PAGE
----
Britton builds local history into newly completed streetscape
Residents in Britton spent the summer of 2012 anticipating a revitalized downtown through a Michigan Department of Transportation streetscape project. Originally with a completion date of September 2012, it was only in the last week the finishing touches were put on the signage, cement work, and lighting.
Residents and visitors can now appreciate better lighting, handicap access to the raised sidewalk, and granite stones that acknowledge some of Britton’s important residents. The original village name of Balch and the current name of Britton are highlighted side-by-side facing Main Street, while the families of Gripton, Walper, Griffin and Claxton are featured in front of the businesses.
In earlier times, Britton was a busy and productive village, and part of southeast Michigan history. Over the years, Britton residents have donated their scrapbooks of newspaper clippings and historical photos to the village archives. In the 1970s, the Britton Campfire Girls wrote and published a book about Britton’s history. That book as well as the scrapbooks and old photographs are housed in the village office, and give details of a rich historical background.
The first settlers arrived in 1831 when M-50 was just called the Indian Trail. As the number of travelers increased, the road became a turnpike called Plank Road. Nathan Cheever was the local pathmaster and made sure the roadway was cared for so residents would not have to pay a road tax.
Thomas VanTuyle started the first school in the 1830s after moving to the area with his family. In 1880 the brick school, still standing today, was built. Gertrude Kniffen was the school’s first graduate in 1893.
The Christian Union Society was the first church in Balch, opening on February 28, 1849. Located at the corner of Hoagland Road and what is now M-50, the church had 30 members.
In 1850, John and Sarah Britton arrived in the village from their home in England with their four children. The family farmed and bought property in Balch. John Britton died in 1876 at age 68, and his son, John Jr. continued to be active in the community.
In 1880 Britton worked to bring a right-of-way for the Detroit, Butler, and St. Louis (Wabash) Railroad through the village, named Balch on Aug. 13, 1881. Successful in his goal, Britton was the ticket agent until 1897.
Britton also built five houses in the village and two stores. He worked as township supervisor, justice of the peace, road commissioner, treasurer, and postmaster. To honor his achievements, Britton requested the village of Balch be changed officially to the village of Britton, and the request was granted on April 13, 1888. Britton died in 1919.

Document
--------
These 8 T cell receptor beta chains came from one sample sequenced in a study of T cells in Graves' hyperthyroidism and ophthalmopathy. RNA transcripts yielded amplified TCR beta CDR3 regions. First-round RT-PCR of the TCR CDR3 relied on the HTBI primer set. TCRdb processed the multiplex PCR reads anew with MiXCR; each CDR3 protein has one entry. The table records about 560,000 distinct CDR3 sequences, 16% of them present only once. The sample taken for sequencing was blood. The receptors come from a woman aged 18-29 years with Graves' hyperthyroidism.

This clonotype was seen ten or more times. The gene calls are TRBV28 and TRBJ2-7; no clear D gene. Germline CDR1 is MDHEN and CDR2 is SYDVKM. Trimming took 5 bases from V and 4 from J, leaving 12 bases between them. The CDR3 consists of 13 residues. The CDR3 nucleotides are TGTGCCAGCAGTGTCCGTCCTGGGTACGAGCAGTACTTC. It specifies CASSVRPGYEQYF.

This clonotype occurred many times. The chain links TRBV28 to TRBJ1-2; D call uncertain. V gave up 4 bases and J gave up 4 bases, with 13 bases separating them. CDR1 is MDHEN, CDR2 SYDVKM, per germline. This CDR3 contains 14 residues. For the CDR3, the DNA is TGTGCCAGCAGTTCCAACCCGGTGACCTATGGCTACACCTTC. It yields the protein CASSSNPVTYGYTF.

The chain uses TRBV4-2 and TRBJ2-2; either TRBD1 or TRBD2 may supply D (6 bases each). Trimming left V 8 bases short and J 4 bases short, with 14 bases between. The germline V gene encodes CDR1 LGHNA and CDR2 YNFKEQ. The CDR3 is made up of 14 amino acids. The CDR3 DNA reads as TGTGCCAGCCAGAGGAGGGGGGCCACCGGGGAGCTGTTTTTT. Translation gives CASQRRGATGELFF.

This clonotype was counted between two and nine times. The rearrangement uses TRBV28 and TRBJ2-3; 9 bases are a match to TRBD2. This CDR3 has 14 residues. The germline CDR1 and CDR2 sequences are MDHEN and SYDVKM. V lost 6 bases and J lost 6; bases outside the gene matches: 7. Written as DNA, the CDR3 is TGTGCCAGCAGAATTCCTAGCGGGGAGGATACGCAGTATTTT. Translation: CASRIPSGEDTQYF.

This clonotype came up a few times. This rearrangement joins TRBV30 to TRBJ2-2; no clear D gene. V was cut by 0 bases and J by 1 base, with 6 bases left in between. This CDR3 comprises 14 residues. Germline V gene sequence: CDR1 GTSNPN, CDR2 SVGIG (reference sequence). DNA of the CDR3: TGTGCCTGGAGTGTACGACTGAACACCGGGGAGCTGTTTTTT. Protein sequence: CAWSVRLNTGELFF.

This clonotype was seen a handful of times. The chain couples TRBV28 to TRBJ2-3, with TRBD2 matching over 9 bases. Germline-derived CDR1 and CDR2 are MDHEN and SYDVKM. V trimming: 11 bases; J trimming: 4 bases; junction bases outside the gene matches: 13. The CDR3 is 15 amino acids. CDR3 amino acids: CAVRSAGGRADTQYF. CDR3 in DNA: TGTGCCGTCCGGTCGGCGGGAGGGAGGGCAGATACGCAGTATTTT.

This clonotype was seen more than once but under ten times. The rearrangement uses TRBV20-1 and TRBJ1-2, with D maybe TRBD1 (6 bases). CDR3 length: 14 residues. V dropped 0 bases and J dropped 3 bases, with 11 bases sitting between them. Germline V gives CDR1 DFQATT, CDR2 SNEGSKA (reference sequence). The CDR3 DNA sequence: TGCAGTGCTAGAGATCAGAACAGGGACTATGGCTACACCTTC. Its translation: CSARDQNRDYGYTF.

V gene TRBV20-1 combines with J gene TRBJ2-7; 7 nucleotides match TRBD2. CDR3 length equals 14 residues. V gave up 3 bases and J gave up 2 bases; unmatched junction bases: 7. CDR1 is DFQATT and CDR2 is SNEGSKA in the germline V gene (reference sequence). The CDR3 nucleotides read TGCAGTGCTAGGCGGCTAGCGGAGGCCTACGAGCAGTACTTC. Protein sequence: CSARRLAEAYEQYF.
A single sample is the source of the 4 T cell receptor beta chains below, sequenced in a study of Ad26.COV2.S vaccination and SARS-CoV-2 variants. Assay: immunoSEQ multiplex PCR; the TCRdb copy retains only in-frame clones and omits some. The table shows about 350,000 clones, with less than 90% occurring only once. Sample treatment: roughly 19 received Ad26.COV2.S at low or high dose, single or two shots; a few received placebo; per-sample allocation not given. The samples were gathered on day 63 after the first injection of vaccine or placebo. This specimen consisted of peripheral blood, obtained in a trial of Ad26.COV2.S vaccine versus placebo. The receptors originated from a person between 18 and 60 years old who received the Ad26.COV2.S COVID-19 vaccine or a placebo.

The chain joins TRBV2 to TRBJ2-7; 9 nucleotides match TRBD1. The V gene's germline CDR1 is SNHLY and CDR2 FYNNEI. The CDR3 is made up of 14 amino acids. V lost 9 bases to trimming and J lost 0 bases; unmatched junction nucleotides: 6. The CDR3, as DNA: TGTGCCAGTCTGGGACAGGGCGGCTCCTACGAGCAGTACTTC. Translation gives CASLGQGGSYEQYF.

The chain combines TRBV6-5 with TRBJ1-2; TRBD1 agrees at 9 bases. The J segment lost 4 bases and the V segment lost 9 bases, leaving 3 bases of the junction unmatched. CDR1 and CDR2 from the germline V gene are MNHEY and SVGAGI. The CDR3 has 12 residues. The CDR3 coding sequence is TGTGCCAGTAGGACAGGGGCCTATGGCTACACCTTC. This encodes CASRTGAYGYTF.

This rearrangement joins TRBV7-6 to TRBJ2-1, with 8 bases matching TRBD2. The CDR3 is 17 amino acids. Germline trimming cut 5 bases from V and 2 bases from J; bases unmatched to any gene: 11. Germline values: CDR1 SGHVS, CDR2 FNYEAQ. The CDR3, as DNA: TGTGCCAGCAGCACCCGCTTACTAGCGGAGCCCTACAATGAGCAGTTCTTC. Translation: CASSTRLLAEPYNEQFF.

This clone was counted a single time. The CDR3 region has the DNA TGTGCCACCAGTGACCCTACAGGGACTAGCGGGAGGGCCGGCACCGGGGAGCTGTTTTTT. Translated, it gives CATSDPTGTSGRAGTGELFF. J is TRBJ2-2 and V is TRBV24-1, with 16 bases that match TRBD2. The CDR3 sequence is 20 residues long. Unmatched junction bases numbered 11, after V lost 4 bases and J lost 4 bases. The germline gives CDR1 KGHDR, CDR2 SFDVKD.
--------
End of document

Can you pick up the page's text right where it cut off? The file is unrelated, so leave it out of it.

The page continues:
The village had many different businesses and industries over the years including four competing sawmills. I.S. Osburn recorded 90,000 feet of lumber was shipped to New York by rail in a one week period in the 1860s.
Britton was connected to Ridgeway by telegraph in 1885, which extended to Tecumseh in 1888 and finally to Clinton in 1898, before the telegraph became obsolete after the turn of the 20th century.
Over the years, Britton also had a blacksmith, post office, grocery, furniture store, millinery, and hotel. Gripton’s Hardware, a fixture in the village for three generations, had the distinction of being the oldest operating business, beginning in 1890 and closing only after the death of Glen Gripton.
Factories were also a big part of life in 1880s Britton, including a barrel stave mill, an apple-drying factory, a feed and cider mill, a pickle factory, and a cane mill. The village had two banks, one public and one private during this era.
The news was featured in a number of village newspapers including, Britton Eagle, Britton Citizen, Britton Messenger, and Britton Observor. Professionally, Wilbert Tyde Claxton served the village as a doctor from 1928 until his death in 1967. William S. Niblack operated the first Britton funeral home, beginning in 1935, which was continued by the family for many decades.
Fire struck the village twice, in 1888 and again in 1908, each time destroying multiple businesses. A fire department was established after the 1908 fire to protect the village.
In 1922, the State of Michigan turned Plank Road into a state highway, paving it through the village. Britton received approval for a traffic light, which was installed at the intersection of Main St. and M-50. The state removed the traffic light only a few years later.
Although the village does not have the business base it had around the turn of the 20th century, Britton continues to be proud of its heritage and the quality of life it offers to residents. The completed streetscape allows residents and visitors the opportunity to remember history of the village and the people who have made a difference in Britton.